The pandemic has created a fear of aging. Stronger intergenerational bonds could fix that
Why It Matters
The COVID-19 pandemic has increased concern for the emotional wellness of older Canadians and the mental health of younger people among healthcare workers. Experts believe this has created an opportunity to leverage intergenerational connections to shape the future of elder care in Canada; if this opportunity is not taken, society will be left in a troubling disconnected state.
This story is in partnership with Saint Elizabeth Health (SE Health).
Dr. Justine Giosa’s career in aging research was influenced largely by the bonds she formed with her grandparents at an early age. “Hearing their stories, learning about my family’s history, heritage and traditions shaped my view on aging as a shared human experience that we should all value and celebrate, not fear,” she says.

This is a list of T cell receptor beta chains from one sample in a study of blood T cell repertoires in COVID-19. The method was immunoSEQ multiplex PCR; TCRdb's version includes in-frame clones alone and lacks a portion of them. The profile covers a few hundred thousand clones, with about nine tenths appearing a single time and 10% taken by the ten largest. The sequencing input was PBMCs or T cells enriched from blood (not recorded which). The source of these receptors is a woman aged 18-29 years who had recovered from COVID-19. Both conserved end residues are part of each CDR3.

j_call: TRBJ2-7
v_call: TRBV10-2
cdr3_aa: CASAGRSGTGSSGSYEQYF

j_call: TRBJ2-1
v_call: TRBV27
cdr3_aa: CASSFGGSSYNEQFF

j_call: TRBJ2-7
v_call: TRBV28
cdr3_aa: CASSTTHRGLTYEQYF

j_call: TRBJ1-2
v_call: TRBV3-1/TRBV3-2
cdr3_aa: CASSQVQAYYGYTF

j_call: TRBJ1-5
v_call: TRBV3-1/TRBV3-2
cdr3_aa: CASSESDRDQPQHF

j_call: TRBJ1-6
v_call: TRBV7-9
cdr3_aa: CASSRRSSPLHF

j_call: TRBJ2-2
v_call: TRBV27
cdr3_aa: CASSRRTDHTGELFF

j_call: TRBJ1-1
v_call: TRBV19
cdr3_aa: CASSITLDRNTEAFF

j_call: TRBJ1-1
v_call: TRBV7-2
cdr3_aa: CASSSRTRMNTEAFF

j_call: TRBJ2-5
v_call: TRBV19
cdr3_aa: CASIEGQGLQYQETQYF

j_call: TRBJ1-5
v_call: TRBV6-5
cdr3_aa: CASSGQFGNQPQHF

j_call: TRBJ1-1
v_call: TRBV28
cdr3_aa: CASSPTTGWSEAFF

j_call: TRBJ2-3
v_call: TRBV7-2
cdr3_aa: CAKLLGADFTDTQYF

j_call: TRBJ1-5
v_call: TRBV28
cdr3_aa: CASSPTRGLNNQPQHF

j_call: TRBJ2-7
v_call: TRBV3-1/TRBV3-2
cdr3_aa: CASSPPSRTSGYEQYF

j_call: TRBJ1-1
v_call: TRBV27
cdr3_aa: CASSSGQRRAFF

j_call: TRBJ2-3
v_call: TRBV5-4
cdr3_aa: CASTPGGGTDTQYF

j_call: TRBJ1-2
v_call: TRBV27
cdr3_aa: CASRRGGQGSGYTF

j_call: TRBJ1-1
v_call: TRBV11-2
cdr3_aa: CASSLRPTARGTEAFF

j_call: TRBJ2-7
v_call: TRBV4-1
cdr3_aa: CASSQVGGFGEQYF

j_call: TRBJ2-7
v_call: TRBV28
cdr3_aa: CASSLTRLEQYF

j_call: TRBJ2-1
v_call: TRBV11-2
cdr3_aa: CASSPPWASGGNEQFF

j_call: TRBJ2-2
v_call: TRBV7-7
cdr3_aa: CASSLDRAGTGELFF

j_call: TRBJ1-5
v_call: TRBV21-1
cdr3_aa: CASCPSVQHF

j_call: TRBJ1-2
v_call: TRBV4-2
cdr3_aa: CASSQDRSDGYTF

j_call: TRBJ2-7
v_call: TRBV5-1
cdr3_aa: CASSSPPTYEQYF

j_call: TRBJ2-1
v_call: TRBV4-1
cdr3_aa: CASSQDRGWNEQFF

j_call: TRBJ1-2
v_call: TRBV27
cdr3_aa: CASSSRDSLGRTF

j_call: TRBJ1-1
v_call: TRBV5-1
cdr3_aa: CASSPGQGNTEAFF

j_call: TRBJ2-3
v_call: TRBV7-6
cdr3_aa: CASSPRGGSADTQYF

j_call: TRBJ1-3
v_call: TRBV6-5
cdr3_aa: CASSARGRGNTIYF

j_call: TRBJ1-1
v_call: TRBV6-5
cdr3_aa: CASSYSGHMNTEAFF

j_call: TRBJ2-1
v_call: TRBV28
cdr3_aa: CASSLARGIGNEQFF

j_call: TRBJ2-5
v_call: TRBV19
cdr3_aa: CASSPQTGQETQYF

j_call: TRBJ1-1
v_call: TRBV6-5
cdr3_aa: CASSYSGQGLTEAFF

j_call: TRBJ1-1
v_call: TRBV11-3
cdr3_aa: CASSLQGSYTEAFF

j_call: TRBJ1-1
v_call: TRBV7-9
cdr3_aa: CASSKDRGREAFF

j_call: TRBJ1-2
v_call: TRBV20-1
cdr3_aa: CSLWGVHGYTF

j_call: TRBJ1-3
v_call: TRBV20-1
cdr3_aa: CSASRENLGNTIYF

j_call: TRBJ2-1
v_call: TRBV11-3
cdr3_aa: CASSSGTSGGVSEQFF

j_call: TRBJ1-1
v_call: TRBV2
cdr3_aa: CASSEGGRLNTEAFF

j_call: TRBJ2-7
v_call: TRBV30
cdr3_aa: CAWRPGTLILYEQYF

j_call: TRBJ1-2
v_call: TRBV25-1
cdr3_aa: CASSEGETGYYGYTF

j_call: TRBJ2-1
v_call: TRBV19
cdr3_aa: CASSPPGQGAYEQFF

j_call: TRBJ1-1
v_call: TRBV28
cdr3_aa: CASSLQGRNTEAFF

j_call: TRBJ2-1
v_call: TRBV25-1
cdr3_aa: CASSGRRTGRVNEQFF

Giosa, managing director of the SE Research Centre at SE Health, says that research at SE Health is guided by a life course perspective on aging, where emphasis is placed on authentically engaging people with diverse aging experiences throughout the entire study process. “We want to change the conversation about aging in society from something that happens when you reach retirement age to a lifelong process of biological, psychological, social and spiritual gr
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